וטבוח טבח והכן
and slaughter an animal and make ready
This is the same as “לטבוח טבח ולהכן” (and to slaughter and to prepare). The word “טבוח” is not an imperative, for the imperative would be “וטבח.”
In their commentaries on the discussion in the Gemara (Hulin 91a) the Tosaphot (ד”ה כמאן דאמר גיד הנשה) and the Maharshah point out that although “וטבוח” is not an imperative, “והכן” is an imperative. And our master suggests that since the brothers fulfilled the commandment of shehitah as it was given at Sinai, they would not eat meat from an animal slaughtered by a Noahide, such an animal being considered neveilah. Joseph therefore did not tell his Gentile servant to “slaughter” (וטבח), he told him “וטבוח,” by which he meant that the Gentile should prepare the animal’s throat so that one of the brothers could perform the shehitah on the animal. But Joseph did command the servant to prepare animal to be eaten after shehitah, using the imperative form “והכן,” which meant that the servant himself should remove the sciatic nerve (גיד הנשה).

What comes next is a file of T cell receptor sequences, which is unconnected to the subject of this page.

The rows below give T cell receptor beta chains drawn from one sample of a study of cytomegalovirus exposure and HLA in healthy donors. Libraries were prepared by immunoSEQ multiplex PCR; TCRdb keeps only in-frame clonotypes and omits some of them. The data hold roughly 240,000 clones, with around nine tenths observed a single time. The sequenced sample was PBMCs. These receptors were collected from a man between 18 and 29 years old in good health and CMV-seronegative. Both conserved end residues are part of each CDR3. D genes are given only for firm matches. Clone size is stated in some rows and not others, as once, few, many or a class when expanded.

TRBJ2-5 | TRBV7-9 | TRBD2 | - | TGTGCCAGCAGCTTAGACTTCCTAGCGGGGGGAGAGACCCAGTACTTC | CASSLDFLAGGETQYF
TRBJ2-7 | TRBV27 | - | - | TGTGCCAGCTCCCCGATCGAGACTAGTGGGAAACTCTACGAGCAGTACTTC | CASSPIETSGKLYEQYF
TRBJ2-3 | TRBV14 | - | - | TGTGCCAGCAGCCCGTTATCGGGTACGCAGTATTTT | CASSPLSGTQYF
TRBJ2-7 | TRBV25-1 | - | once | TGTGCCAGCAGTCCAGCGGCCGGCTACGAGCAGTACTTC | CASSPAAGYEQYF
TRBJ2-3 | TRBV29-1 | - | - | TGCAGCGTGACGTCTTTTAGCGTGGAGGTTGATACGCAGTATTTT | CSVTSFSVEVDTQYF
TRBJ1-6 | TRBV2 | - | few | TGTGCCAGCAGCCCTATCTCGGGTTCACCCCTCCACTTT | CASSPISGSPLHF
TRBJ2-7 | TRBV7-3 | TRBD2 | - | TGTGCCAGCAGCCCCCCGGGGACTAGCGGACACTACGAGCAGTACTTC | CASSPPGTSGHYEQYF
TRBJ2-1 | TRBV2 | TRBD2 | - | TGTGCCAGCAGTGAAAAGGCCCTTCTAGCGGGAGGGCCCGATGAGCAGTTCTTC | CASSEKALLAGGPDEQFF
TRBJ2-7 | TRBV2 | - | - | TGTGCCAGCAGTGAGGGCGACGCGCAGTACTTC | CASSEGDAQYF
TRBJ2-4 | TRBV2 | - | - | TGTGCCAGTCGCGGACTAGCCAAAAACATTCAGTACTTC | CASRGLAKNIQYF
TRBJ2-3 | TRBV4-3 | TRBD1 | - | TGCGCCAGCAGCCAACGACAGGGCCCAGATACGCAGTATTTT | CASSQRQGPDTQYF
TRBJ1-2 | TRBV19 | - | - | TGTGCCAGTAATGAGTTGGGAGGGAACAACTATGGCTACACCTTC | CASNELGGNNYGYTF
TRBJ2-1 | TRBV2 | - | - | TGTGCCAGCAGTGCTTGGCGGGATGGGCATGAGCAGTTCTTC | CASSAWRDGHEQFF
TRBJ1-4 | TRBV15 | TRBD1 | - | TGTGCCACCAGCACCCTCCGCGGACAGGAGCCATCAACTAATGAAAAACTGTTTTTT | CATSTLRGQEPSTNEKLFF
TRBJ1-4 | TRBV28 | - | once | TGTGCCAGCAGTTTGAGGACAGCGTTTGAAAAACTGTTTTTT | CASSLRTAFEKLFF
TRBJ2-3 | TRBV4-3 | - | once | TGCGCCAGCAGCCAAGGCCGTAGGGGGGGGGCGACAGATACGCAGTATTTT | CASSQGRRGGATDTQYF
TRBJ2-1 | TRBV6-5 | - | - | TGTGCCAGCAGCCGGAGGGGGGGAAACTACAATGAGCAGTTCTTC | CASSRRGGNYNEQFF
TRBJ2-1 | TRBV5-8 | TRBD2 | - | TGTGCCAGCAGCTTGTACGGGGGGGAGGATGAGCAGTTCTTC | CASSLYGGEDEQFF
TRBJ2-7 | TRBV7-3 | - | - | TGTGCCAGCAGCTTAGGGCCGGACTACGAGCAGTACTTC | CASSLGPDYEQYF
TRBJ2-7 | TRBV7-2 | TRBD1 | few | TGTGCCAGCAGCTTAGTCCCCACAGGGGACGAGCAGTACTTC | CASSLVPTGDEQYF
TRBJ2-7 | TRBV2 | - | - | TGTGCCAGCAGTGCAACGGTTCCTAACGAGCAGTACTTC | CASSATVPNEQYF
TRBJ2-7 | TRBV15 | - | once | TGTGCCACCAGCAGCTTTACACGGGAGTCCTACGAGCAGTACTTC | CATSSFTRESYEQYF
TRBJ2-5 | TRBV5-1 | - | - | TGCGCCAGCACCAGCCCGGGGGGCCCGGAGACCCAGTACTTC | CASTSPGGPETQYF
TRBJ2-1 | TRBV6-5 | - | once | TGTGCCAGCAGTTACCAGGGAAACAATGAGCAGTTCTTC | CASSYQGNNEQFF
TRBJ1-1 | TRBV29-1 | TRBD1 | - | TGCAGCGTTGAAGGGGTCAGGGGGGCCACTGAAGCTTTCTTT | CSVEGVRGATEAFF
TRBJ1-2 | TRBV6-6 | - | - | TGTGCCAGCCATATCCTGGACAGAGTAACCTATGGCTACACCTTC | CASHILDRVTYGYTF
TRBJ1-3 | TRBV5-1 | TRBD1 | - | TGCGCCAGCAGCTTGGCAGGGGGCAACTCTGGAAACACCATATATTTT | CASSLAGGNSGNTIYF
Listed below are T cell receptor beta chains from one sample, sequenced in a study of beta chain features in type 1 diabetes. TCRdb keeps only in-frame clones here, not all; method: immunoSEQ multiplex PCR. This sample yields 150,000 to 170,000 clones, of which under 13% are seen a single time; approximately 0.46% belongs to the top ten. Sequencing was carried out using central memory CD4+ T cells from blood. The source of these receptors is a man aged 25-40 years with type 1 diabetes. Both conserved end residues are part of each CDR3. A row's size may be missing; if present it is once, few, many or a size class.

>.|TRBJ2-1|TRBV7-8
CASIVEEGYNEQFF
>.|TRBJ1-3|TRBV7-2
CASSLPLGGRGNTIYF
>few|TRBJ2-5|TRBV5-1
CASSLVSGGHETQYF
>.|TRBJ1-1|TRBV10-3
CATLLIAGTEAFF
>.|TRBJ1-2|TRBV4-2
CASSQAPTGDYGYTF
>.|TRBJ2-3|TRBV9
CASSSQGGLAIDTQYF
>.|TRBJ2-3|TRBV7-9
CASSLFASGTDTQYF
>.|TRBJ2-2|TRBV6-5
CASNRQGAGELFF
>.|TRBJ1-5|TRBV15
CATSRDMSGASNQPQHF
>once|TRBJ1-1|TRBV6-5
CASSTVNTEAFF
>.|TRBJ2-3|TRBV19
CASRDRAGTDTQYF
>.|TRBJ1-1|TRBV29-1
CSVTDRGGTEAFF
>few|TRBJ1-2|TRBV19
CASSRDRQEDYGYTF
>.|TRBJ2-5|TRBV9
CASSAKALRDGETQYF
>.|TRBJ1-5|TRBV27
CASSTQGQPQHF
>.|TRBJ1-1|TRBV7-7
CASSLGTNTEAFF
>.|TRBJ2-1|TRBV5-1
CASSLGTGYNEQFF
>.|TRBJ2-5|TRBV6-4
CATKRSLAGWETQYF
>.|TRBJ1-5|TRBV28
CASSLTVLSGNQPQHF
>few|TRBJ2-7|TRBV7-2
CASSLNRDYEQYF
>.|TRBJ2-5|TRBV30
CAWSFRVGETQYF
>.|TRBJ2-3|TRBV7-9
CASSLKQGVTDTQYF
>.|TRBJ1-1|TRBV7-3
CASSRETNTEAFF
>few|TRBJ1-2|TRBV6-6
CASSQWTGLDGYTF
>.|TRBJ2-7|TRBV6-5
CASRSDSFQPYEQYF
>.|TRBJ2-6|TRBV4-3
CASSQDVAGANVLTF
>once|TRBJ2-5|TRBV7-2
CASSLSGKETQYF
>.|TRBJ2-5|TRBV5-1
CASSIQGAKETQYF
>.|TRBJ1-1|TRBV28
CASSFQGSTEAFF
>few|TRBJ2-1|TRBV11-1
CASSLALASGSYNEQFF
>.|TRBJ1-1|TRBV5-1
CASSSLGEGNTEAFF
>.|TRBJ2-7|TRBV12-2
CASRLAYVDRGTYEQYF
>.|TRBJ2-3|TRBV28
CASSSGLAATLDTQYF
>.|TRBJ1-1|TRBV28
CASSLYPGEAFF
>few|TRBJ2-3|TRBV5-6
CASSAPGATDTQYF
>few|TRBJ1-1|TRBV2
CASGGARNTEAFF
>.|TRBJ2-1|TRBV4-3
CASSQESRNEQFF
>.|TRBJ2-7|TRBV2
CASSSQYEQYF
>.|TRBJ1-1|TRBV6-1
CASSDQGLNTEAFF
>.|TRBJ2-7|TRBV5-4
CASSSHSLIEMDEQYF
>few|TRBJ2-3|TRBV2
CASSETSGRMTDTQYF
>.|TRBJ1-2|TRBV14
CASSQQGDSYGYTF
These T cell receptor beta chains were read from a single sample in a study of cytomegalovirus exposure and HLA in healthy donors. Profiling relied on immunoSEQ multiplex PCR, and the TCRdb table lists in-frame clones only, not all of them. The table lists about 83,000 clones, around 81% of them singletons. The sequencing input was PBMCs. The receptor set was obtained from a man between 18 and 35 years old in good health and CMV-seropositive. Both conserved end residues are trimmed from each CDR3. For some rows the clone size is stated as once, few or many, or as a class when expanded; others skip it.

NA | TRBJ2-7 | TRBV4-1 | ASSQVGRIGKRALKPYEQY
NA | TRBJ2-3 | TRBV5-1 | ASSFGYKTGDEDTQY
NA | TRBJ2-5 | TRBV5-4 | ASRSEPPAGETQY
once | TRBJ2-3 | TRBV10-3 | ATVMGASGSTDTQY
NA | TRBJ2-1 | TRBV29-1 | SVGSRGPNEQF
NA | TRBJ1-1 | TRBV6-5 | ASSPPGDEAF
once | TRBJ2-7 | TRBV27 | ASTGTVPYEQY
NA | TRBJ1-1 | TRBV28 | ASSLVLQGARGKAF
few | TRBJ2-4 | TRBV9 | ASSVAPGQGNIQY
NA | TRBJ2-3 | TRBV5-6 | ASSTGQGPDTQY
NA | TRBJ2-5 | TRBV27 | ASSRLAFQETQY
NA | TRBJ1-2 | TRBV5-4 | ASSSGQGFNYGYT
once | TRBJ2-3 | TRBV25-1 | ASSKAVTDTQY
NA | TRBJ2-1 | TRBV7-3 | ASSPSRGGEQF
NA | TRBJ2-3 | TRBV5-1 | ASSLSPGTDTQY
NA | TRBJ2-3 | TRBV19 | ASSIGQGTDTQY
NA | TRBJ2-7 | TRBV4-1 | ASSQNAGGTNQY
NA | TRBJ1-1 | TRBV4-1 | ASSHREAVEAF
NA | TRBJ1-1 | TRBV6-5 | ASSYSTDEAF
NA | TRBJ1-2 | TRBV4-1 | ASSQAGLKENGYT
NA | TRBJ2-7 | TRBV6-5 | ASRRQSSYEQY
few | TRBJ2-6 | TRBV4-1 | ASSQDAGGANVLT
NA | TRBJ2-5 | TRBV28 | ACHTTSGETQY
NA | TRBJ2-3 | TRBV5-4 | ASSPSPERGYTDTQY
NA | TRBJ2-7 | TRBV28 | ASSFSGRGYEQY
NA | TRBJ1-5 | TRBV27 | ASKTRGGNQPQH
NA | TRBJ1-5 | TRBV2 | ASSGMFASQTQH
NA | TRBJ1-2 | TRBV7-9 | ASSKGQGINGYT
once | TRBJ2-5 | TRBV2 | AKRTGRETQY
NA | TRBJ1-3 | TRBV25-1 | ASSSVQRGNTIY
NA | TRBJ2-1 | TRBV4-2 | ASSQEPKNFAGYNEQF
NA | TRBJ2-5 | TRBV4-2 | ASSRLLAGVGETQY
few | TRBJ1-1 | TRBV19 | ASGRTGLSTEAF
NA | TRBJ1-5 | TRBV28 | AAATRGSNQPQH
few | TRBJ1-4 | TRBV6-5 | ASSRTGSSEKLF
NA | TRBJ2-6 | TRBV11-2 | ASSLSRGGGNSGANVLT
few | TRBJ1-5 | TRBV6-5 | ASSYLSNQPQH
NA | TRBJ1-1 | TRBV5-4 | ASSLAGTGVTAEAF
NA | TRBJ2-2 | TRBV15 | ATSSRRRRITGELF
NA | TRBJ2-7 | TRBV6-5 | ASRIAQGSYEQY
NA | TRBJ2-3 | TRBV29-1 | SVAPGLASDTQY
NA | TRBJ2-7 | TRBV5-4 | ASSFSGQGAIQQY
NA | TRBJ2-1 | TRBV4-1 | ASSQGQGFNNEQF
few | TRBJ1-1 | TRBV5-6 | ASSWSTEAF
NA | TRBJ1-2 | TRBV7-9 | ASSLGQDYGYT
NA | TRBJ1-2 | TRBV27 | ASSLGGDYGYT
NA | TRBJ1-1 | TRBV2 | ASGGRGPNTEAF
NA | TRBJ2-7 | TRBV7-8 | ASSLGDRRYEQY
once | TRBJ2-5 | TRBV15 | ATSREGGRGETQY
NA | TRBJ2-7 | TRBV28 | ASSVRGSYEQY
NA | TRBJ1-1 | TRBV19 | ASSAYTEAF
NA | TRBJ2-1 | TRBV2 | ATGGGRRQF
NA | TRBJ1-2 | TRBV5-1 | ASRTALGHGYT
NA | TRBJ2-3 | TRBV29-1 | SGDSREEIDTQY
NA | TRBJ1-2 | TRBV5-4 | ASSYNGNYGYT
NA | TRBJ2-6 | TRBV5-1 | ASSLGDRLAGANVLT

This is an appropriate place to mention that our master was astounded that, in his commentary on the Mishnah (Hulin 7:6), the Rambam explains that the reply of the Sages to R. Judah (who holds that the brothers observed the commandment not to eat the sciatic nerve) that the commandment against eating the sciatic nerve was given at Sinai, not during Jacob’s lifetime , but the commandment is recorded in the Scripture in its proper place (i.e., in the narrative concerning Jacob at Genesis 32:33). [In other words, the opinion of the Sages is that we observe this commandment only because we were commanded at Sinai to do so, not because of the earlier commandment to do so.] But if so, according to the Rambam, the Sages who dispute the opinion of R. Judah agree that the children of Jacob had been prohibited to eat the sciatic nerve, but that commandment was binding subsequently only because it was repeated at Sinai. But then why did the Gemara write “והכן טול גיד הנשה בפניהם כמ”ד גיד הנשה נאסר לבני נח” (“And prepare” teaches that Joseph instructed the steward to remove the sciatic nerve in their presence so that the brothers would know that it had been fully removed. The Gemara comments that this opinion is according to the opinion that the sciatic nerve was forbidden to the children of Jacob even before the Torah was given, when they still had the status of descendants of Noah.)? The statement of the Gemara implies that there was a dispute about whether the sciatic nerve was forbidden to the children of Jacob, but the Rambam denies that there was a difference of opinion. And this requires great reflection. (שביבי אש)